Cathy Park Hong's 'Dance Dance Revolution'
Written in 2007, Cathy Park Hong’s Dance Dance Revolution is set in a hyperreal, dystopic 2016.
While the text does not self-identify as an epic, the genre tropes are present throughout. There is a quest, a journey, and an invented vernacular that meters many of the lines. We are introduced to the protagonist-heroine guide Chun Sujin, the “talky Virgil,” who prefers to be called the Guide and who will lead a visiting Historian through the Desert city, telling stories about her South Korean upbringing and her current life alongside other Desert city residents.The poetic narrative weaves history and future, real and fictional events, with tales of two uprisings, political violence, economic exploitation, migration, and the forced exile faced by Desert natives and dissidents who are displaced to New Town, a beyond set behind an always-advancing border.
In the Desert city, globalization’s expanse is consolidated into a single site of peak empire leisure and attendant economic disparity. Consisting of hotels that represent other cities, the Desert houses, among others, the Paris Hotel, the St. Petersburg Hotel and the Belgrade Inn. The city shimmers with spectacle: “ … a million lightbulbs en Desert wit cleanest latrines / en our strobe lit lobbies since desert non sin … each / hotel de McCosm o any city … Bangkok ova here, / Paree ova dere … ”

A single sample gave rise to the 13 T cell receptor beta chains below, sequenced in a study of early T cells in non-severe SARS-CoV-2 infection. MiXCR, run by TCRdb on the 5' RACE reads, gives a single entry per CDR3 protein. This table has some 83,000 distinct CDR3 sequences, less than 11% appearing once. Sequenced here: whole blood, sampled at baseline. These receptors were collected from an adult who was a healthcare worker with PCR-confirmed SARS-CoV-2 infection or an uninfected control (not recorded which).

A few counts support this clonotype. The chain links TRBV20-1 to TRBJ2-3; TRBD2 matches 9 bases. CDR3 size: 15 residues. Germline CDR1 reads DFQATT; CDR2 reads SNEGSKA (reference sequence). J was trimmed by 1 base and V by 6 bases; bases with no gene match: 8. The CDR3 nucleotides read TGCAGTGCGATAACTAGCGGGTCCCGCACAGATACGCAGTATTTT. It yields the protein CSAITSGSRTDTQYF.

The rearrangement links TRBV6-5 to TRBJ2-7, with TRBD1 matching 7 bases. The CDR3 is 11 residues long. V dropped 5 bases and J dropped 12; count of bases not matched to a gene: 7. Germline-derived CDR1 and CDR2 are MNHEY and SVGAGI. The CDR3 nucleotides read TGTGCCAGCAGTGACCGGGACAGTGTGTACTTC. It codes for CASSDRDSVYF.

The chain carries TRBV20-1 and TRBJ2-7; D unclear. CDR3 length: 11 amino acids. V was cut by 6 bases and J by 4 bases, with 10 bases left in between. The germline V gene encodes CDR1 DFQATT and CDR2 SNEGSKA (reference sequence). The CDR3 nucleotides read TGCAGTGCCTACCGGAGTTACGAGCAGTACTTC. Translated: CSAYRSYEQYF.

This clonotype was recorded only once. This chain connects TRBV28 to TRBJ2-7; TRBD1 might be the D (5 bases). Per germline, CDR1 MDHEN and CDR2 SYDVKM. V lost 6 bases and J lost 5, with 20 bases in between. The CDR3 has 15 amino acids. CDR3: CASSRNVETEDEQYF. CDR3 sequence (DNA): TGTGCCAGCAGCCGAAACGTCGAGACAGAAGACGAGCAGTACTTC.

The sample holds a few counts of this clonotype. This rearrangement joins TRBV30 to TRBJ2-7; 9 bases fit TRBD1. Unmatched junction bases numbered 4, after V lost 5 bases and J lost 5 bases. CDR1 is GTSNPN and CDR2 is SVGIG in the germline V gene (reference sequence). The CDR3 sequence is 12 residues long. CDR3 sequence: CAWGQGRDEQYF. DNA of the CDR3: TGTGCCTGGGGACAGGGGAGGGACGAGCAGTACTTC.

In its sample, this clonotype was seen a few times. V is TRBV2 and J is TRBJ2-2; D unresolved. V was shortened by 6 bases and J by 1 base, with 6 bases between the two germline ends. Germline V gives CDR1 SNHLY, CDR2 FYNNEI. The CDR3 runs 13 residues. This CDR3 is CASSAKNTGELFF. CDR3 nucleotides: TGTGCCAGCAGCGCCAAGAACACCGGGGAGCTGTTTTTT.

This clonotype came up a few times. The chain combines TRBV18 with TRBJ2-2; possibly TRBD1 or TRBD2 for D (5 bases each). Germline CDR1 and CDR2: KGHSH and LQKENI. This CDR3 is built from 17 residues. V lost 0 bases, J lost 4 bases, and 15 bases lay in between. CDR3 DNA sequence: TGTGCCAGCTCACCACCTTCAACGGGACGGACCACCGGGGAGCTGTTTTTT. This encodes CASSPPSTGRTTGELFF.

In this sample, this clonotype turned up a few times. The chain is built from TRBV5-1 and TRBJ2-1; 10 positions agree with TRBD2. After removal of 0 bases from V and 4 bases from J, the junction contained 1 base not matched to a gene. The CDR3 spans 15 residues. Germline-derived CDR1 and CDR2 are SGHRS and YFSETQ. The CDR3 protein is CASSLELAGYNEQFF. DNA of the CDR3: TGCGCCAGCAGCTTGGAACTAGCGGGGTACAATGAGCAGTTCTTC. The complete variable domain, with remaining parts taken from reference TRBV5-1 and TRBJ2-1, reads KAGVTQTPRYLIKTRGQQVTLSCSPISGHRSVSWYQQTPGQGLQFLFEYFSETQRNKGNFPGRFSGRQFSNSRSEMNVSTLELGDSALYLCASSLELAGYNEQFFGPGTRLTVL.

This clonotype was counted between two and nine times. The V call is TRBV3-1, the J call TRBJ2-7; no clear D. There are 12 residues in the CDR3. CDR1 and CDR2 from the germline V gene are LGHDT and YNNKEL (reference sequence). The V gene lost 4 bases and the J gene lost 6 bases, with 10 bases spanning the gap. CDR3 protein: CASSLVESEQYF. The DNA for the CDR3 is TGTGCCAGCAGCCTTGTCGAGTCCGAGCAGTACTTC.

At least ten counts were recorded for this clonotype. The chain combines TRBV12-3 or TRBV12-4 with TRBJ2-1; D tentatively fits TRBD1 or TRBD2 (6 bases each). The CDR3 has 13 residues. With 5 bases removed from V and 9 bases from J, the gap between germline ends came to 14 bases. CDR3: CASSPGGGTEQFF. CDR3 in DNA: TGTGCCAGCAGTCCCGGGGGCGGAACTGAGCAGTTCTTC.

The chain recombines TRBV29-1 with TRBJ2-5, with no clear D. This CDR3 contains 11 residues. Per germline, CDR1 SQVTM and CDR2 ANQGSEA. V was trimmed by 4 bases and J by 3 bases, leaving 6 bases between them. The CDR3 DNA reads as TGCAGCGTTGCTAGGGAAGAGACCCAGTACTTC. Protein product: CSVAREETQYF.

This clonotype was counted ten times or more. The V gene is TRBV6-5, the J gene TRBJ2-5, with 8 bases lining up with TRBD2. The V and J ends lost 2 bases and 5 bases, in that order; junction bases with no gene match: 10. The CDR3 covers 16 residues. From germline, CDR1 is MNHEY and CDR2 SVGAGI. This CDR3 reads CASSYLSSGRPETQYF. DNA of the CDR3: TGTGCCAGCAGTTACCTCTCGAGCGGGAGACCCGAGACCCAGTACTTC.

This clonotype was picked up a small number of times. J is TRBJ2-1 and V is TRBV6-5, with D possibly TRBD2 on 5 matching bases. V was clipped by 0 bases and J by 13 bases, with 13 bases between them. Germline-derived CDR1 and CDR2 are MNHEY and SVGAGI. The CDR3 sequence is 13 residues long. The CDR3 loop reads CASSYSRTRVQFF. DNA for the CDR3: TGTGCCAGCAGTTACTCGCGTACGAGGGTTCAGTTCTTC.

The Desert’s opulence is built upon an obscured history of revolution not recorded in the official annals. The Guide describes the post-insurrection cleanup in which, “Blood rust has been Windexed to amber shine, / insurrecta’s marauding soul wetted into papa-machetes, / looted radio back en turtle-doved municipal hands.” In one sense, the uprising’s presence is erased: sanitized with Windex, commodified into papier-mâché objects, and appropriated into power’s porcelain hands. In another sense, the Guide’s insistence on telling the story of the uprising refuses to hand history to the victors.
As the narrative unfolds, the Guide reveals to the Historian that the resistance is alive and well, a growing rumble ready to disrupt with acts small and big — from guides “misguiding travelers to stumble / into mines from last era’s war” to coordinated opposition arising from New Town, planned “sabotage” soon to be “ … rushing, rushing onward / salvi facti sunt humming will louden, / heighten wit durable actions … ” to challenge the Desert’s power.
Like a good subversive, the Guide leads when she needs to and misleads when she needs to. Is she a traitor who, like her collaborator father, turns in rebels to enemy officials? Is she a revolutionary voice like her mother, a famous Pansori singer of the community’s song? Will she reprise her role as the “voice o Kwangju, / uprising’s danseur principal” who “roused tousands” with her radio broadcasts? In the end, the Guide suggests an effective revolutionary may “sweep / unda storyline, sweep unda you,” suggesting that she has swept her own covert activities under the alternative storyline she has provided to the Historian. Dance Dance Revolution ends with a call to action. The Guide summons, “Might I brush out dragonfly wings / from mine wig. / If de world is our disco ball, / might I have dim dance” – a call reaching us at the end of our 2016 with an imperative to organize, subvert, dance, defy.